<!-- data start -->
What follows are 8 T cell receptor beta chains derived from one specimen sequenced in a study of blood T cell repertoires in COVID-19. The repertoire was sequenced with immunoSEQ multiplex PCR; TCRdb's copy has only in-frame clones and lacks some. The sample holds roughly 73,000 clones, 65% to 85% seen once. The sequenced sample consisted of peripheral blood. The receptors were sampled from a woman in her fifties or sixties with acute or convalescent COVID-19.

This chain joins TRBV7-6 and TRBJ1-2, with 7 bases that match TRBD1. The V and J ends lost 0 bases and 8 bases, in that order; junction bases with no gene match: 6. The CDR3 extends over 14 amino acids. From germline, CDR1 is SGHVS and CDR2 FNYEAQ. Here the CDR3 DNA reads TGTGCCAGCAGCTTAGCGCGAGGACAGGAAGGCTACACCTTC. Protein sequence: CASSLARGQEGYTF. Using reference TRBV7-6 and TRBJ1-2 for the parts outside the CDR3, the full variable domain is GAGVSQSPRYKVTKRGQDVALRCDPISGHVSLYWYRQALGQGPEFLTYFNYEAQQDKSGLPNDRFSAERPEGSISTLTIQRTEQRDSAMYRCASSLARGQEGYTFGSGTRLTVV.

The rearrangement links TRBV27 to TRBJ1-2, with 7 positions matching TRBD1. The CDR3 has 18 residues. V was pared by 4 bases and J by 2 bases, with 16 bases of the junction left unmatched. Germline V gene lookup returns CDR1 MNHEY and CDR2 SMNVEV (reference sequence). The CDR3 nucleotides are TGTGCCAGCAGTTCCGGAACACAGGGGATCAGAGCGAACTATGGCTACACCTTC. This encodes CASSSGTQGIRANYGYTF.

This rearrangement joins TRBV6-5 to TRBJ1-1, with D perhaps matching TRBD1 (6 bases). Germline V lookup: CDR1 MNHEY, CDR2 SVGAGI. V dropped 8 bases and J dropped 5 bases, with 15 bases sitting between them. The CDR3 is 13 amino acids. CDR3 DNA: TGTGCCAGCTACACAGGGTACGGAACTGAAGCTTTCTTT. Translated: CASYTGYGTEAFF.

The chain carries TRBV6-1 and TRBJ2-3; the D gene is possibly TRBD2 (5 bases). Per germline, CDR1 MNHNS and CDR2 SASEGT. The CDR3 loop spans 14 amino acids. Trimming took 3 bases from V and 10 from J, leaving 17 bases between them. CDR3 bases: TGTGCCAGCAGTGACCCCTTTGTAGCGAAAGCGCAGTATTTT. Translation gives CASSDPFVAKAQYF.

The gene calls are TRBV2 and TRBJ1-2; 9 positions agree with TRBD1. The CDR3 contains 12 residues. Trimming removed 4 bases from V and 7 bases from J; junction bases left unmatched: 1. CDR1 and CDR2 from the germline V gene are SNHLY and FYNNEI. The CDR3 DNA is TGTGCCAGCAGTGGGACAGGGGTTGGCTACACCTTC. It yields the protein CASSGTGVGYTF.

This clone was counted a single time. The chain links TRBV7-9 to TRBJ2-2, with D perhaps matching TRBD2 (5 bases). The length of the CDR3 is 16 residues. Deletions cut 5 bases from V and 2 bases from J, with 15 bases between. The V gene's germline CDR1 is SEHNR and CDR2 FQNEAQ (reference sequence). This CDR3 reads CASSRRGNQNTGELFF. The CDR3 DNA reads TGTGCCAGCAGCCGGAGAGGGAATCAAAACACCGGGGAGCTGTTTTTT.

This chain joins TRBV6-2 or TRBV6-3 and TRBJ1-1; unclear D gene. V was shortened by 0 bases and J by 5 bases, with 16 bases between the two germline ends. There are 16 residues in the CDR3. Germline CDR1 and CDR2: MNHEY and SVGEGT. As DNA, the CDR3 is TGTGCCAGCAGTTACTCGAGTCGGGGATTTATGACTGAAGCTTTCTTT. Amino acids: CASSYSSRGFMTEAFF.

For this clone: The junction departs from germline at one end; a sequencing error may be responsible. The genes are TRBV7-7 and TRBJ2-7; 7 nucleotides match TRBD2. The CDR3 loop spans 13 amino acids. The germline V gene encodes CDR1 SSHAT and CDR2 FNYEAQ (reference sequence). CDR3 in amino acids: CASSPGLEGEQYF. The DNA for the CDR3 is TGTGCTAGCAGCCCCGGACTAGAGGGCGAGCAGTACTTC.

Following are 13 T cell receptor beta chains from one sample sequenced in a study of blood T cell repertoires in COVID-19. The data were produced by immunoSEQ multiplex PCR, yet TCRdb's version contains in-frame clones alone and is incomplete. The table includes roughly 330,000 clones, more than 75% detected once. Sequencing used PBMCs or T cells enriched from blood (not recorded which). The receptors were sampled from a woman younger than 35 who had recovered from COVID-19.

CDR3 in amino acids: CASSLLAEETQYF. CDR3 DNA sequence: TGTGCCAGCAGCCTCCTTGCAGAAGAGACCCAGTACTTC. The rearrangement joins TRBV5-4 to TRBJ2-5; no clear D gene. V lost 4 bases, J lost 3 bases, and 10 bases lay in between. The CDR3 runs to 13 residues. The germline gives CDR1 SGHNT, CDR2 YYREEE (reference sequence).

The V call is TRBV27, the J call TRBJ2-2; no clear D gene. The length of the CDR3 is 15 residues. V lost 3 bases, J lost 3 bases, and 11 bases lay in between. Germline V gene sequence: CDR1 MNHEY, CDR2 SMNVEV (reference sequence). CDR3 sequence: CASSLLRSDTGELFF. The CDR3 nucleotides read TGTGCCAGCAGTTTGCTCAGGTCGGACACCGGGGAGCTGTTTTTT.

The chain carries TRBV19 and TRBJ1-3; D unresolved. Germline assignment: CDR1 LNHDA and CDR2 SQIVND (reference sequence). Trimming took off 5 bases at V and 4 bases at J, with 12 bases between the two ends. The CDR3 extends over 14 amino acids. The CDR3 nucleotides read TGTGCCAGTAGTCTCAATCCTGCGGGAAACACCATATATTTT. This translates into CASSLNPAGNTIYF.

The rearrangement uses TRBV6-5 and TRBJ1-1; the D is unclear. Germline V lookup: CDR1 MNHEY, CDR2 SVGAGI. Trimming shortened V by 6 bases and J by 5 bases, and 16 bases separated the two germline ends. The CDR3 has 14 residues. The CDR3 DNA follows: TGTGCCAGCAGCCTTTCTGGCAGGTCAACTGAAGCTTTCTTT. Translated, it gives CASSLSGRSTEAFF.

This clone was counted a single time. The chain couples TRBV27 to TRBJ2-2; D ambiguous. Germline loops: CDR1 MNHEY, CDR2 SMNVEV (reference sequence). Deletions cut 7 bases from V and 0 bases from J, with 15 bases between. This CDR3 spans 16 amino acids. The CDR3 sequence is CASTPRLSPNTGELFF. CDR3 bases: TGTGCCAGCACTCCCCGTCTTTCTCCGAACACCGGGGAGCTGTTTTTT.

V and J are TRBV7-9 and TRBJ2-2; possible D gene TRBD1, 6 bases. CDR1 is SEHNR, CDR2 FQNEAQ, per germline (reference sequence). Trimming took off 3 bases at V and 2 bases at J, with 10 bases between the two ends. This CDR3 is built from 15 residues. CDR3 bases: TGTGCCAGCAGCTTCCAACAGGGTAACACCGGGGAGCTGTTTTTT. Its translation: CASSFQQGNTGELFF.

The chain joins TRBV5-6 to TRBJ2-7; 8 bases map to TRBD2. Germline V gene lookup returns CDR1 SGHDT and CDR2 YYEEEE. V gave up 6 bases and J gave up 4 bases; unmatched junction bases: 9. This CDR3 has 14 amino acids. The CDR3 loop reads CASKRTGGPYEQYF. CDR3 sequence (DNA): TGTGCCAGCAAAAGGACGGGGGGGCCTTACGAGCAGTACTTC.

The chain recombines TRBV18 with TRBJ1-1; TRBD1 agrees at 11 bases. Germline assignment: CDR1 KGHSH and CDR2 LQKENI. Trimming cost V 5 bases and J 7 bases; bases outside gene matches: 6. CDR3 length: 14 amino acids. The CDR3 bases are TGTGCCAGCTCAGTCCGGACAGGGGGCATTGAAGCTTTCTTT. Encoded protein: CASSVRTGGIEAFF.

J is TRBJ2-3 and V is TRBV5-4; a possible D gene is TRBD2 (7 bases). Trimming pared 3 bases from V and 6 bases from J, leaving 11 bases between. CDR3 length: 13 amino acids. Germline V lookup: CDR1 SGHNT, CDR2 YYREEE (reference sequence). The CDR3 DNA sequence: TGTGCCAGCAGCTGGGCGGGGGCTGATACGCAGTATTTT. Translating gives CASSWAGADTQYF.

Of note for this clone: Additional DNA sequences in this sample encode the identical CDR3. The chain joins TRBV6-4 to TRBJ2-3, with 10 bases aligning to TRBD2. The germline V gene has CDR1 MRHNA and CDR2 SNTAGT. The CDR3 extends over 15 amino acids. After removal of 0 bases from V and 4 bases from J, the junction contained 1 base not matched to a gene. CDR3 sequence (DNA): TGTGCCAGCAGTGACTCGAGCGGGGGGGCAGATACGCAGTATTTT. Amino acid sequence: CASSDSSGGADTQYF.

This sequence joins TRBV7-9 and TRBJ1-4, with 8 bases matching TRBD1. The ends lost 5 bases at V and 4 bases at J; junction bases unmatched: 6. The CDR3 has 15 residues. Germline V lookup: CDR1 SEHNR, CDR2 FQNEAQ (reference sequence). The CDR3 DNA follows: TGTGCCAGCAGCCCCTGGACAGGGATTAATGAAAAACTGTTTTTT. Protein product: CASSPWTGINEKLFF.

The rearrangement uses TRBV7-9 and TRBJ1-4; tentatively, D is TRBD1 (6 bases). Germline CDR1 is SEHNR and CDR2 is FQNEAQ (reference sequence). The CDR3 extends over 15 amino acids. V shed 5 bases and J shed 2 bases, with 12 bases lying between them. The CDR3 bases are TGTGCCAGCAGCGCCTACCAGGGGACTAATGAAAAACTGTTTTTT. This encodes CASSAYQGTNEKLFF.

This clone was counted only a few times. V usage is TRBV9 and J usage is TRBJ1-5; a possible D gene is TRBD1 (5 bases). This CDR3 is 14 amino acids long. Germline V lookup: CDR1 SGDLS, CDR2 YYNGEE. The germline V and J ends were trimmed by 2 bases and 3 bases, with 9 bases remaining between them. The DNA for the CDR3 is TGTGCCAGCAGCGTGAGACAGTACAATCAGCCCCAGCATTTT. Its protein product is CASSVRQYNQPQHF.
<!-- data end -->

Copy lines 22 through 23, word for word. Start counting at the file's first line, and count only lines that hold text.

The rearrangement uses TRBV7-9 and TRBJ1-4; tentatively, D is TRBD1 (6 bases). Germline CDR1 is SEHNR and CDR2 is FQNEAQ (reference sequence). The CDR3 extends over 15 amino acids. V shed 5 bases and J shed 2 bases, with 12 bases lying between them. The CDR3 bases are TGTGCCAGCAGCGCCTACCAGGGGACTAATGAAAAACTGTTTTTT. This encodes CASSAYQGTNEKLFF.

This clone was counted only a few times. V usage is TRBV9 and J usage is TRBJ1-5; a possible D gene is TRBD1 (5 bases). This CDR3 is 14 amino acids long. Germline V lookup: CDR1 SGDLS, CDR2 YYNGEE. The germline V and J ends were trimmed by 2 bases and 3 bases, with 9 bases remaining between them. The DNA for the CDR3 is TGTGCCAGCAGCGTGAGACAGTACAATCAGCCCCAGCATTTT. Its protein product is CASSVRQYNQPQHF.